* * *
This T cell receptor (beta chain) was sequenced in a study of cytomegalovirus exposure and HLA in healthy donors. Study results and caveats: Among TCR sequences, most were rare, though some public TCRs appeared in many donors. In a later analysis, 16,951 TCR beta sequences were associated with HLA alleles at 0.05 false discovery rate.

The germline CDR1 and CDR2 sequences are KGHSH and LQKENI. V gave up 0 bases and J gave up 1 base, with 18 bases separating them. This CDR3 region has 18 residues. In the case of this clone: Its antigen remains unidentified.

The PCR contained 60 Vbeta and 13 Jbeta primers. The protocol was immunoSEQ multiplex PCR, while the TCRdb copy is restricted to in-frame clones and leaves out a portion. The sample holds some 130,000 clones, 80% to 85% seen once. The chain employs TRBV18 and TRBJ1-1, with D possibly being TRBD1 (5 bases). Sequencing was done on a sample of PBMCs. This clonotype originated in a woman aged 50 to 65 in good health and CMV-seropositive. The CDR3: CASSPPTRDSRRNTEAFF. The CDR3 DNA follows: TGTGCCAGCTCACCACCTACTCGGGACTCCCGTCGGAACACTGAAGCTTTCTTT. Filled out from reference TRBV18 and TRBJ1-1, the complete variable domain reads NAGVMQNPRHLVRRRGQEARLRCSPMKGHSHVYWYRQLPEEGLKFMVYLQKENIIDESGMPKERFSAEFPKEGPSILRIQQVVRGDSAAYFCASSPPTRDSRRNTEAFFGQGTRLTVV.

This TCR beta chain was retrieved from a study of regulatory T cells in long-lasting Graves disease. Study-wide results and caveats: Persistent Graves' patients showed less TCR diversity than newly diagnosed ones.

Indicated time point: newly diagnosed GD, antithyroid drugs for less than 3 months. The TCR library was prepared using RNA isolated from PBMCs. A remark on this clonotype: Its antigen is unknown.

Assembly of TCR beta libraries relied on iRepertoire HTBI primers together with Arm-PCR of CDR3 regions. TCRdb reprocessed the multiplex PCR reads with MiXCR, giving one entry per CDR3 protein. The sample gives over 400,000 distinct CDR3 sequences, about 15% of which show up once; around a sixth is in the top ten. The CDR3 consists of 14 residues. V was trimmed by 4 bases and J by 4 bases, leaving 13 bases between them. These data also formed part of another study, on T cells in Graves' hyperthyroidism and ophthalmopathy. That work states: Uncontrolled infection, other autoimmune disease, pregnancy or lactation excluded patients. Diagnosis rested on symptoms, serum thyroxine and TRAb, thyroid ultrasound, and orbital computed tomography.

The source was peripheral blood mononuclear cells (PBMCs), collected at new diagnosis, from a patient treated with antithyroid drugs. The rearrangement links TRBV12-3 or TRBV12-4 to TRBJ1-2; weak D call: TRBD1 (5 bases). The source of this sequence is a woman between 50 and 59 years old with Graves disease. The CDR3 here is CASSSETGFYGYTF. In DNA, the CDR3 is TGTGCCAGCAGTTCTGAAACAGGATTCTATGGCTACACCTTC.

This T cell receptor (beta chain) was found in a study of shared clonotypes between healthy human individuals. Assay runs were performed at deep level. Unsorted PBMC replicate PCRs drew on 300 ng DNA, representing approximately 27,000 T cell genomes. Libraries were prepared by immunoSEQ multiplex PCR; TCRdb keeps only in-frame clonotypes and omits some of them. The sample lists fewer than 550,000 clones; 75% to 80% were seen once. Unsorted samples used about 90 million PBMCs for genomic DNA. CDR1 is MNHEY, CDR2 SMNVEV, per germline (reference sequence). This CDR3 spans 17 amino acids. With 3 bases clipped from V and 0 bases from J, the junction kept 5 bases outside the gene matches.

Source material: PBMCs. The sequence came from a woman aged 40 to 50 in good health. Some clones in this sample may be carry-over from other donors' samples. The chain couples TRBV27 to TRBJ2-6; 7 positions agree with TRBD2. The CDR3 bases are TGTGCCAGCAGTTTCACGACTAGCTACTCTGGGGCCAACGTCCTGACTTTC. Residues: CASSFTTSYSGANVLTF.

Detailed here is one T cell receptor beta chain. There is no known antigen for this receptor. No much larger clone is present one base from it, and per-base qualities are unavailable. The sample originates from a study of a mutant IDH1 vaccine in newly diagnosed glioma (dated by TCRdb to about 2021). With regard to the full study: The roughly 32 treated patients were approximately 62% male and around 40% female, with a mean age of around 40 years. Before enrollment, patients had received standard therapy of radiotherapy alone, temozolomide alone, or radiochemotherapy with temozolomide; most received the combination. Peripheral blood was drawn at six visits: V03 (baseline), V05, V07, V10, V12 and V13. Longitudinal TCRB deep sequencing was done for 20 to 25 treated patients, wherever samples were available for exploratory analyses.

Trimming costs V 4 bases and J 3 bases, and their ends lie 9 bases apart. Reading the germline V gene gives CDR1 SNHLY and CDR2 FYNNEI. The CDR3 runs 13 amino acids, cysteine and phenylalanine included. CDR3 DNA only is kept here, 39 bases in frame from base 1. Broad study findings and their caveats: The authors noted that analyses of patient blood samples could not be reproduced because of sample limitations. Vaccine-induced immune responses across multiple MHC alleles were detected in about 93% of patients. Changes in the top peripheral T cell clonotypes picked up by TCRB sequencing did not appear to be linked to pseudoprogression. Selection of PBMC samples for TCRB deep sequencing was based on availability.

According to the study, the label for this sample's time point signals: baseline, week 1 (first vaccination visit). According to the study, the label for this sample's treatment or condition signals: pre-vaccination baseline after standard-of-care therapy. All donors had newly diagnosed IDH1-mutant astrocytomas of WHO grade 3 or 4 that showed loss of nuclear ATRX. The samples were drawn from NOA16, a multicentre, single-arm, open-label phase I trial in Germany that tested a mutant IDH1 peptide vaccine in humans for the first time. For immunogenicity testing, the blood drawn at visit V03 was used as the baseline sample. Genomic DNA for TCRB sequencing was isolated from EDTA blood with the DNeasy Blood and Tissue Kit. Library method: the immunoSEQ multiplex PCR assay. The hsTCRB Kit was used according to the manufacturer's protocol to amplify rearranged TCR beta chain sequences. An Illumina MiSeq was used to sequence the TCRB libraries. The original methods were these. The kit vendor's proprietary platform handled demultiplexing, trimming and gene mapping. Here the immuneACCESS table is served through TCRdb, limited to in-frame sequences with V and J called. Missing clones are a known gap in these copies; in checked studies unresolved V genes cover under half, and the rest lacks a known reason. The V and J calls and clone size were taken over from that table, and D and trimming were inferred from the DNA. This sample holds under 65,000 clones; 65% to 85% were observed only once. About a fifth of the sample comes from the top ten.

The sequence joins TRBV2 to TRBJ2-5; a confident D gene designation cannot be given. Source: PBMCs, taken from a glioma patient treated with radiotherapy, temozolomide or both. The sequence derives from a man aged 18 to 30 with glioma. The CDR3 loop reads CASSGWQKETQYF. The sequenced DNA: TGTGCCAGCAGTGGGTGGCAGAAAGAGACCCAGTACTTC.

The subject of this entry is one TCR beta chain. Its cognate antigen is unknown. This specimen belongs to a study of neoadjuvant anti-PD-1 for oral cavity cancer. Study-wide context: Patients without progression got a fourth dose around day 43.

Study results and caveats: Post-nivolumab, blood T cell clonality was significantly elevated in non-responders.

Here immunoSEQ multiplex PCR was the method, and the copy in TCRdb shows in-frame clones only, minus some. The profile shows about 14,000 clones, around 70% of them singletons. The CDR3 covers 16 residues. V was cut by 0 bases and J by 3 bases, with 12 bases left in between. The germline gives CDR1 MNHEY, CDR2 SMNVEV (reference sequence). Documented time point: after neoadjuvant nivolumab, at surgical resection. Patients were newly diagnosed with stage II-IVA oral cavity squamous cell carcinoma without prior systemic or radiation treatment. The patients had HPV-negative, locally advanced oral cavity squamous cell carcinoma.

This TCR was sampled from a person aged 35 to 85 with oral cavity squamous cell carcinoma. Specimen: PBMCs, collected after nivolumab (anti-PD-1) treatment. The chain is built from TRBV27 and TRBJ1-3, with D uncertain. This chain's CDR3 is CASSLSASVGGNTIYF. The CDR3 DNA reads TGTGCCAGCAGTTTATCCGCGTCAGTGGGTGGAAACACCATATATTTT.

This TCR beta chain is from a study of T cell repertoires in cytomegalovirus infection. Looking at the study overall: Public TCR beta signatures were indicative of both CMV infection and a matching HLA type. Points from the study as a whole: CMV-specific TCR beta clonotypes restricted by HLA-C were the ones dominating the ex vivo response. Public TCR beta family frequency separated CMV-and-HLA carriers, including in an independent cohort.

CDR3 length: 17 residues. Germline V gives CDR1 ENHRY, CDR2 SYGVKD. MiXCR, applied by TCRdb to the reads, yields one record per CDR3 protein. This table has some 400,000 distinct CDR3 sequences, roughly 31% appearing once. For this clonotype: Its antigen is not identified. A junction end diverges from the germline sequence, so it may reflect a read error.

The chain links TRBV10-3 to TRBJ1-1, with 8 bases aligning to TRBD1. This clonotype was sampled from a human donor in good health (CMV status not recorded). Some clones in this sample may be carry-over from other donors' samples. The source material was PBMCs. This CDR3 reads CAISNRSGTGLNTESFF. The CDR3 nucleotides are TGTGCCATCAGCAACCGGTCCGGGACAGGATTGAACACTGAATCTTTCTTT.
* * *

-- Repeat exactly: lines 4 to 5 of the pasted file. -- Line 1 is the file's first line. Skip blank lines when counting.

This TCR beta chain was retrieved from a study of regulatory T cells in long-lasting Graves disease. Study-wide results and caveats: Persistent Graves' patients showed less TCR diversity than newly diagnosed ones.

Indicated time point: newly diagnosed GD, antithyroid drugs for less than 3 months. The TCR library was prepared using RNA isolated from PBMCs. A remark on this clonotype: Its antigen is unknown.